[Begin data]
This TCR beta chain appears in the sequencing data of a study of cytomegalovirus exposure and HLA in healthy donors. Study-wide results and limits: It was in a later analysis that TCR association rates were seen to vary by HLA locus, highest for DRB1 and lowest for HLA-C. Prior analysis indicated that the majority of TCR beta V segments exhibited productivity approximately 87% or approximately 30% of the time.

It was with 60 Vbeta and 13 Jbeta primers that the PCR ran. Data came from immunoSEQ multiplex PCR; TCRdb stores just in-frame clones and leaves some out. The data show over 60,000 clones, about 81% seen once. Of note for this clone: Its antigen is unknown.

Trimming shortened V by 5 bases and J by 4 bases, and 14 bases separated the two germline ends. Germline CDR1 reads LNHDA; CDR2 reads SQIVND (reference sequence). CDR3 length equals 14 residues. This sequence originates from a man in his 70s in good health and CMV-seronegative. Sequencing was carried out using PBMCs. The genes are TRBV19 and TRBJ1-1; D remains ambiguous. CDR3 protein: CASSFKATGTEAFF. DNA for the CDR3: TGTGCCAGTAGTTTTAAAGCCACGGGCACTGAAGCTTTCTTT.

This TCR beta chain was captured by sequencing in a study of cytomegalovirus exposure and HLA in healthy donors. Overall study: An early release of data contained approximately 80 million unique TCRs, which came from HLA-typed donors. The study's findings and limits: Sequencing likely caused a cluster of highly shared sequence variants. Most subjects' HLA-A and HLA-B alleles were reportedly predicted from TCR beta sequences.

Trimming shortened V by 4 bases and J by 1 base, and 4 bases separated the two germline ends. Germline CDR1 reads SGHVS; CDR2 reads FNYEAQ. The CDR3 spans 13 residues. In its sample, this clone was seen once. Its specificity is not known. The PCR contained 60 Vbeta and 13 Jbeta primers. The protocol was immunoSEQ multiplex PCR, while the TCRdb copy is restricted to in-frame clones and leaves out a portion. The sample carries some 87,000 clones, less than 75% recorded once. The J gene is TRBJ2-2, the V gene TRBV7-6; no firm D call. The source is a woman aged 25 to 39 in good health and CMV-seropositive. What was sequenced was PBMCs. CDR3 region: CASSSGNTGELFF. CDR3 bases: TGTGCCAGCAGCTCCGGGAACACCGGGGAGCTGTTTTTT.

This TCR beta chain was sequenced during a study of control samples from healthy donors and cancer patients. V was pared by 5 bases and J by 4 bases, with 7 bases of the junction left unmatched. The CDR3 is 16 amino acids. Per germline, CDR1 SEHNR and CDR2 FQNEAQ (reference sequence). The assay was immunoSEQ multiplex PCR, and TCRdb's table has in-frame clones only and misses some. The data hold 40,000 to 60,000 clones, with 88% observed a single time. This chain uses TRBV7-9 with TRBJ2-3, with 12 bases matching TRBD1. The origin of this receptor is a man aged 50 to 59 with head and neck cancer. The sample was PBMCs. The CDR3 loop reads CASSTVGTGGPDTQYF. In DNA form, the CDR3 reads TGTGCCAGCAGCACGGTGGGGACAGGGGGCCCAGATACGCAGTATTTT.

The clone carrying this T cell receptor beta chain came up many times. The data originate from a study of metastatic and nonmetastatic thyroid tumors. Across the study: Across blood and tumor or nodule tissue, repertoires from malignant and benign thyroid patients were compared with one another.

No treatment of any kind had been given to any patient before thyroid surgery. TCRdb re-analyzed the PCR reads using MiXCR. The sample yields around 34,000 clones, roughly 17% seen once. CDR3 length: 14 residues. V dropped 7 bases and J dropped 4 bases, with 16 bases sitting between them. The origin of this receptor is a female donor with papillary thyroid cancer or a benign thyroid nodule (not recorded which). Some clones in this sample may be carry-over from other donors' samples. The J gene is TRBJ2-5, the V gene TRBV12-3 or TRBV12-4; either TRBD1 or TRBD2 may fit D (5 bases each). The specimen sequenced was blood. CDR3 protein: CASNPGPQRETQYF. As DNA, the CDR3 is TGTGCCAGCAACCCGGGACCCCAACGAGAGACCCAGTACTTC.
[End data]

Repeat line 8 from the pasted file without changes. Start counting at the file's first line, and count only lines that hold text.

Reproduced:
No treatment of any kind had been given to any patient before thyroid surgery. TCRdb re-analyzed the PCR reads using MiXCR. The sample yields around 34,000 clones, roughly 17% seen once. CDR3 length: 14 residues. V dropped 7 bases and J dropped 4 bases, with 16 bases sitting between them. The origin of this receptor is a female donor with papillary thyroid cancer or a benign thyroid nodule (not recorded which). Some clones in this sample may be carry-over from other donors' samples. The J gene is TRBJ2-5, the V gene TRBV12-3 or TRBV12-4; either TRBD1 or TRBD2 may fit D (5 bases each). The specimen sequenced was blood. CDR3 protein: CASNPGPQRETQYF. As DNA, the CDR3 is TGTGCCAGCAACCCGGGACCCCAACGAGAGACCCAGTACTTC.